This project is an initiation into environmental education for many of our elementary students. Our summer garden project teaches students how to care for gardens over an extended time, wildlife interactions of insects, mammals and birds that help the garden grow organically, and it also helps students apply math, science and language skills they have learned during the academic year in a real life setting. By enabling students to experience vocabulary, writing, measurement, and scientific observation in the garden we help them understand their direct responsibility to be good guardians of the earth.
The summer garden program will have long term effects by inspiring community gardens in surrounding neighborhoods, welcoming parents and children to our school, and encouraging them to become responsible environmentalists. Many parents come with their children during the summer program to work and learn in the garden. They take produce home with them and learn new gardening techniques while they are here. The garden program has proven to be a worthwhile form of communication between the school and families of our multicultural community. It expands vocabulary, knowledge of environmental awareness and a sense of responsibility to care for our wildlife.
Spring 2010 AEEA Mini Grant
Rebekah Spurlock – Devil’s Den State Park
Project: Birder Backpack
The Birder Backpack is a popular activity for park visitors. It has been checked out over 100 times in the past year. Park visitors have to “sign-up” to check it out and leave a deposit (although no fee is collected). Park visitors are given bird check lists to take with them during their outing. Mostly the birder backpack is checked out by families that would not ordinarily bird. Many times novice birders observe and identify birds around the feeders such as cardinals, robins, gold finches, blue jays, etc.
For many visitors, this is their first birder experience and it gets them excited about birding and makes them more aware of their surroundings. One example to share of a unique experience is when a family checked out the birder backpack and took it to Yellow Rock to try to call in a Scarlet Tanager – and they did! The birder backpack has been a great addition to our educational programs and we look forward to encouraging more birding excursions at the park.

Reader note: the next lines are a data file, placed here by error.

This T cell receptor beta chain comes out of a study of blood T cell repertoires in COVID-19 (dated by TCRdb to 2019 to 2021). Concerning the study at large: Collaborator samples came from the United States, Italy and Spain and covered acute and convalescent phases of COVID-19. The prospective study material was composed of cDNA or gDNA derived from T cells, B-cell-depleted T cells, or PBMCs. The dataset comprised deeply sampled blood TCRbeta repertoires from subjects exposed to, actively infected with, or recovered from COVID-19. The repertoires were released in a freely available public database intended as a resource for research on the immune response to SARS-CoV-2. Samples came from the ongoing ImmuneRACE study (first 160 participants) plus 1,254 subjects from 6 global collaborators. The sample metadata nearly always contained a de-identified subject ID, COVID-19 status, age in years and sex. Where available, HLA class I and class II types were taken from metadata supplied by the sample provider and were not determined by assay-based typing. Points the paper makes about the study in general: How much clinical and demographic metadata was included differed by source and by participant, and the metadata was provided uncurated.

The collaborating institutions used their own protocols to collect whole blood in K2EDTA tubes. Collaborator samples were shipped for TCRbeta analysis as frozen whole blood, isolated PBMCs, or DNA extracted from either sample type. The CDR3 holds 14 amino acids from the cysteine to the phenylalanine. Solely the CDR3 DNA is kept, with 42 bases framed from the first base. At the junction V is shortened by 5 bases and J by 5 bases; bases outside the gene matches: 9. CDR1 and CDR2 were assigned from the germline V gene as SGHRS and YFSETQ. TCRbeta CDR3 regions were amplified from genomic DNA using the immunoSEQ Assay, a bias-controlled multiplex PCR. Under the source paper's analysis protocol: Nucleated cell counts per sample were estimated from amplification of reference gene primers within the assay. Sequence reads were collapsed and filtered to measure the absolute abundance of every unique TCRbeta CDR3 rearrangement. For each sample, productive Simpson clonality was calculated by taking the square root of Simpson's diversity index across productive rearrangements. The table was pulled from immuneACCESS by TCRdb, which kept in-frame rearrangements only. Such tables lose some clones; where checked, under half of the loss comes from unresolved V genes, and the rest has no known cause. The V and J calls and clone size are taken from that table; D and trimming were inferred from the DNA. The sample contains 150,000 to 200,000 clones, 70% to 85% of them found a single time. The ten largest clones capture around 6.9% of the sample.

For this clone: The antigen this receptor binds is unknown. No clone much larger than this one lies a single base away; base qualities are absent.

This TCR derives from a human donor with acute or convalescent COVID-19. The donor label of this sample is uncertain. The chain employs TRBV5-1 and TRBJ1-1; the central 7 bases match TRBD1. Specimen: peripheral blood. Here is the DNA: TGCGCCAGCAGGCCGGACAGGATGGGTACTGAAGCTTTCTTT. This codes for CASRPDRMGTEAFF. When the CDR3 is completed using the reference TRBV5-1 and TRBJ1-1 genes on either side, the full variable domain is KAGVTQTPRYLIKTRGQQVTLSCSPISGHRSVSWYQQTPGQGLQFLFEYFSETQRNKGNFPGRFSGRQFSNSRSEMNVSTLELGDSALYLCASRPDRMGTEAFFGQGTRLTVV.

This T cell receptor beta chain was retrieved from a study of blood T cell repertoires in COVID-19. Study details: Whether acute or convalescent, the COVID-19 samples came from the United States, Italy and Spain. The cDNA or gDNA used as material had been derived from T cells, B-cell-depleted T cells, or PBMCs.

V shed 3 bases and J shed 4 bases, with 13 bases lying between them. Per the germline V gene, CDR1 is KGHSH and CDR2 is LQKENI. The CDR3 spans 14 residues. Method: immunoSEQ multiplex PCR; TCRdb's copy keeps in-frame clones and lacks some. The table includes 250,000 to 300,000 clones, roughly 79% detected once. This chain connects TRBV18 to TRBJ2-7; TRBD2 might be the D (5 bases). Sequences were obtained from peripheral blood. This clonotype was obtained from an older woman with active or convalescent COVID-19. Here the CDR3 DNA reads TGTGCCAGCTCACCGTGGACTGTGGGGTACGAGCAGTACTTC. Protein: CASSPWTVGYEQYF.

2009 AEEA Mini Grant
Kristi Trotter – Jonesboro Math and Science Magnet School
Project: The Butterfly and Moth Indoor Garden
A successful outdoor classroom led a teacher to have a greater interest to bring nature into the classroom all year long with a butterfly garden. The means to accomplish interaction with nature regardless of the season presented more than a challenge but also a learning opportunity about the natural world.
A valuable lesson was learned, butterflies’ natural environment provides the best place for their survival and the irregular indoor temperature at school (with air conditioning) provided a surrounding that was not conducive to their survival. As Ms. Trotter explained, “Science is unpredictable and many variables affect how a project will turn out.” Even though all the resources were available – netting, growing lights, and plants – the room temperature inhibited plant growth and the success of the butterfly garden. As with any science project; it is trial and error. Ms. Trotter will modify the project in upcoming school years to improve on its success.